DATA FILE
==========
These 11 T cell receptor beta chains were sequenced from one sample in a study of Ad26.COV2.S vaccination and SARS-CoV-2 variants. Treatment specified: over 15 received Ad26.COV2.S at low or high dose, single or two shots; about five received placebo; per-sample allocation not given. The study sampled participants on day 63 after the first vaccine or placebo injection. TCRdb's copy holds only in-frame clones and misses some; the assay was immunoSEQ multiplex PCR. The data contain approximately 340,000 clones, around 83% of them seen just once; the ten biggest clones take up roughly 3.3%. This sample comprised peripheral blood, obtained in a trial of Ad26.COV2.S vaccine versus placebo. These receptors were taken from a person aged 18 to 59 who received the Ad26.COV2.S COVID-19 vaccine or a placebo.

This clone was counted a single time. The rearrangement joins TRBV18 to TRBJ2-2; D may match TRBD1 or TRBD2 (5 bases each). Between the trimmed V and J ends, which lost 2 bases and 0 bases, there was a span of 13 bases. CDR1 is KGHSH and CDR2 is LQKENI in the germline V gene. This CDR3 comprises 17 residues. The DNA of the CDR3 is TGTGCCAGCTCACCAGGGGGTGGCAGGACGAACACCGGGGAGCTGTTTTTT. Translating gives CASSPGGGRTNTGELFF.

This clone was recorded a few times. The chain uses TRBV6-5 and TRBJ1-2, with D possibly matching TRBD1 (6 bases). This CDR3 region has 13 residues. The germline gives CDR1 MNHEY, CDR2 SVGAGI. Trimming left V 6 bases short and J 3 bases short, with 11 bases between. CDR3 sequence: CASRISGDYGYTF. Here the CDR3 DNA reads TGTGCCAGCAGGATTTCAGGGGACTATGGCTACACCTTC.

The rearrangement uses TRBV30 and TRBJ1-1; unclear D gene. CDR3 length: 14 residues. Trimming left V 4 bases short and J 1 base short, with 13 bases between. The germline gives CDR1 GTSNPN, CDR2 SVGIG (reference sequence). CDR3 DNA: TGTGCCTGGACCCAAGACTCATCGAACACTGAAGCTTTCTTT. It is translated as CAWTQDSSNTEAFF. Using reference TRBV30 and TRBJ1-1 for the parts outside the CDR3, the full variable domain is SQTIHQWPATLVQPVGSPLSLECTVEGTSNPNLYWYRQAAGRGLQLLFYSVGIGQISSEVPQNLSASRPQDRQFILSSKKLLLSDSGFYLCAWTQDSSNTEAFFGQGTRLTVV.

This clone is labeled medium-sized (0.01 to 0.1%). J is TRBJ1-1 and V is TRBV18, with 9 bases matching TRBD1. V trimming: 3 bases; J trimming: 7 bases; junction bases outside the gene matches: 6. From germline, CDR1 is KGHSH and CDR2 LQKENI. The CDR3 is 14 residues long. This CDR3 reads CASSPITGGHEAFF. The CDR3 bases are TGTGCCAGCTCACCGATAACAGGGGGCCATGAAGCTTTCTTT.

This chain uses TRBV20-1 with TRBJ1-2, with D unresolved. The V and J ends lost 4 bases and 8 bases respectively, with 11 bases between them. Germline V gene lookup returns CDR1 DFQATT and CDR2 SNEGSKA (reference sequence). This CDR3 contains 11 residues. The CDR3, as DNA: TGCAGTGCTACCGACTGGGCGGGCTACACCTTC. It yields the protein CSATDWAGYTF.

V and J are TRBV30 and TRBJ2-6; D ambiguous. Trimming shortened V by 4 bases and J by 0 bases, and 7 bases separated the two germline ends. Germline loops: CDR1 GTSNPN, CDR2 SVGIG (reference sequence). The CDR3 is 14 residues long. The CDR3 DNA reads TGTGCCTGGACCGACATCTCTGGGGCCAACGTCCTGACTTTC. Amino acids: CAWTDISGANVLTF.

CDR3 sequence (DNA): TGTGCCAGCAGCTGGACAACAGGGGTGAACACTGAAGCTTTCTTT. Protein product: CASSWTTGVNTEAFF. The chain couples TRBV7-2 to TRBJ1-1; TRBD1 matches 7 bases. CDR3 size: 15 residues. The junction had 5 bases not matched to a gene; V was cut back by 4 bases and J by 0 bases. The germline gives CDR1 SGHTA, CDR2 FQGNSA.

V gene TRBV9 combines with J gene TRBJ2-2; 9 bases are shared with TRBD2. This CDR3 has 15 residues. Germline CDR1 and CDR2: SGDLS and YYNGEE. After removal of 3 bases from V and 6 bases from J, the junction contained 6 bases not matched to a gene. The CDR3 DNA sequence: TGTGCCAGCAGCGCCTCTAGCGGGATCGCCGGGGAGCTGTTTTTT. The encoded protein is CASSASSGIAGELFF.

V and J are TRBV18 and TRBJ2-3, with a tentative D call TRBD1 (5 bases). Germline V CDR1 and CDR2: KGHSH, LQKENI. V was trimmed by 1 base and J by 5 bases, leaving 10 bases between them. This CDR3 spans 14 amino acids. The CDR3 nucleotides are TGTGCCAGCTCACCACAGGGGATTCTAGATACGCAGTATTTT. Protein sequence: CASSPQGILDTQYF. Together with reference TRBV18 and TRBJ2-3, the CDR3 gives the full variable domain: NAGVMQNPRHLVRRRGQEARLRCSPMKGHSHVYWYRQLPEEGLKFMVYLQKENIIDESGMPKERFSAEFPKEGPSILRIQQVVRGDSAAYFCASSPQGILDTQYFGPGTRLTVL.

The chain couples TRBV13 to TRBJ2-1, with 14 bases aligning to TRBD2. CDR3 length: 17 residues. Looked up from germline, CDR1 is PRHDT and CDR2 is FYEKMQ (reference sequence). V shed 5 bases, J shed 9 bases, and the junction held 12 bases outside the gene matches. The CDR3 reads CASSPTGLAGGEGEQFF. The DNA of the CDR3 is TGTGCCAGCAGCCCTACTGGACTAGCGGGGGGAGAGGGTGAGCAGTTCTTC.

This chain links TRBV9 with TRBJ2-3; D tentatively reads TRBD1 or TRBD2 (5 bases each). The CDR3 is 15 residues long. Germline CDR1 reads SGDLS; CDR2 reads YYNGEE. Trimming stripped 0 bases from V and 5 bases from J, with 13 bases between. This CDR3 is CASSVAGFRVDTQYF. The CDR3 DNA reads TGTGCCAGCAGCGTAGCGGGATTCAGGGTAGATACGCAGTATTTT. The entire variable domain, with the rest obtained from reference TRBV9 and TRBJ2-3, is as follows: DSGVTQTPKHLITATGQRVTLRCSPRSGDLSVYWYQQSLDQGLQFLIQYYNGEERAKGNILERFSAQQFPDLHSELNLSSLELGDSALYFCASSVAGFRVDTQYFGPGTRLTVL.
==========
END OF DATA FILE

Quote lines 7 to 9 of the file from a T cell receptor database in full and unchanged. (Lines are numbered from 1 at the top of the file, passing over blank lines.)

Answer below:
V and J are TRBV30 and TRBJ2-6; D ambiguous. Trimming shortened V by 4 bases and J by 0 bases, and 7 bases separated the two germline ends. Germline loops: CDR1 GTSNPN, CDR2 SVGIG (reference sequence). The CDR3 is 14 residues long. The CDR3 DNA reads TGTGCCTGGACCGACATCTCTGGGGCCAACGTCCTGACTTTC. Amino acids: CAWTDISGANVLTF.

CDR3 sequence (DNA): TGTGCCAGCAGCTGGACAACAGGGGTGAACACTGAAGCTTTCTTT. Protein product: CASSWTTGVNTEAFF. The chain couples TRBV7-2 to TRBJ1-1; TRBD1 matches 7 bases. CDR3 size: 15 residues. The junction had 5 bases not matched to a gene; V was cut back by 4 bases and J by 0 bases. The germline gives CDR1 SGHTA, CDR2 FQGNSA.

V gene TRBV9 combines with J gene TRBJ2-2; 9 bases are shared with TRBD2. This CDR3 has 15 residues. Germline CDR1 and CDR2: SGDLS and YYNGEE. After removal of 3 bases from V and 6 bases from J, the junction contained 6 bases not matched to a gene. The CDR3 DNA sequence: TGTGCCAGCAGCGCCTCTAGCGGGATCGCCGGGGAGCTGTTTTTT. The encoded protein is CASSASSGIAGELFF.